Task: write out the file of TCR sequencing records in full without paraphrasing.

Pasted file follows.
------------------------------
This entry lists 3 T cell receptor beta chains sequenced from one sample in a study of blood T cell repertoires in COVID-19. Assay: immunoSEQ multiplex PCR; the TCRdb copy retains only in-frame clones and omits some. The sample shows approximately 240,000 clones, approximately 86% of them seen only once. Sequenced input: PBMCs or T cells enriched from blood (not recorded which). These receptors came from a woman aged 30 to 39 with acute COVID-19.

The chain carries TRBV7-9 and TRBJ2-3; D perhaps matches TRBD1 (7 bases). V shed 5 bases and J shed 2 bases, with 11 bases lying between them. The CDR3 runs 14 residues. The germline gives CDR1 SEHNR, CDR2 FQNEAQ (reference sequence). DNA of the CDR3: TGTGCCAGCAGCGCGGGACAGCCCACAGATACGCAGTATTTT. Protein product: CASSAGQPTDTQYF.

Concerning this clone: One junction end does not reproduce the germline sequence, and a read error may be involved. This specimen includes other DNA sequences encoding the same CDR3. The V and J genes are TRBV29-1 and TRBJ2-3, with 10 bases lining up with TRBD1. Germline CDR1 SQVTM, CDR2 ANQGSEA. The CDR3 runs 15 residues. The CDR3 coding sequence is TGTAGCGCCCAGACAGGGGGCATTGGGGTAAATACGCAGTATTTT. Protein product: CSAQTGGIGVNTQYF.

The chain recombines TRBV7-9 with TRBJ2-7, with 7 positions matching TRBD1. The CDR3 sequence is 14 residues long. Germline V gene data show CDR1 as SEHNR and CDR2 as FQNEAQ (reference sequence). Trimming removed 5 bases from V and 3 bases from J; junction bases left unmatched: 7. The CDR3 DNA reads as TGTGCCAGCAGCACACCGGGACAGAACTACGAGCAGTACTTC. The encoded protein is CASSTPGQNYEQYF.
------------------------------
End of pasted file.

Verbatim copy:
This entry lists 3 T cell receptor beta chains sequenced from one sample in a study of blood T cell repertoires in COVID-19. Assay: immunoSEQ multiplex PCR; the TCRdb copy retains only in-frame clones and omits some. The sample shows approximately 240,000 clones, approximately 86% of them seen only once. Sequenced input: PBMCs or T cells enriched from blood (not recorded which). These receptors came from a woman aged 30 to 39 with acute COVID-19.

The chain carries TRBV7-9 and TRBJ2-3; D perhaps matches TRBD1 (7 bases). V shed 5 bases and J shed 2 bases, with 11 bases lying between them. The CDR3 runs 14 residues. The germline gives CDR1 SEHNR, CDR2 FQNEAQ (reference sequence). DNA of the CDR3: TGTGCCAGCAGCGCGGGACAGCCCACAGATACGCAGTATTTT. Protein product: CASSAGQPTDTQYF.

Concerning this clone: One junction end does not reproduce the germline sequence, and a read error may be involved. This specimen includes other DNA sequences encoding the same CDR3. The V and J genes are TRBV29-1 and TRBJ2-3, with 10 bases lining up with TRBD1. Germline CDR1 SQVTM, CDR2 ANQGSEA. The CDR3 runs 15 residues. The CDR3 coding sequence is TGTAGCGCCCAGACAGGGGGCATTGGGGTAAATACGCAGTATTTT. Protein product: CSAQTGGIGVNTQYF.

The chain recombines TRBV7-9 with TRBJ2-7, with 7 positions matching TRBD1. The CDR3 sequence is 14 residues long. Germline V gene data show CDR1 as SEHNR and CDR2 as FQNEAQ (reference sequence). Trimming removed 5 bases from V and 3 bases from J; junction bases left unmatched: 7. The CDR3 DNA reads as TGTGCCAGCAGCACACCGGGACAGAACTACGAGCAGTACTTC. The encoded protein is CASSTPGQNYEQYF.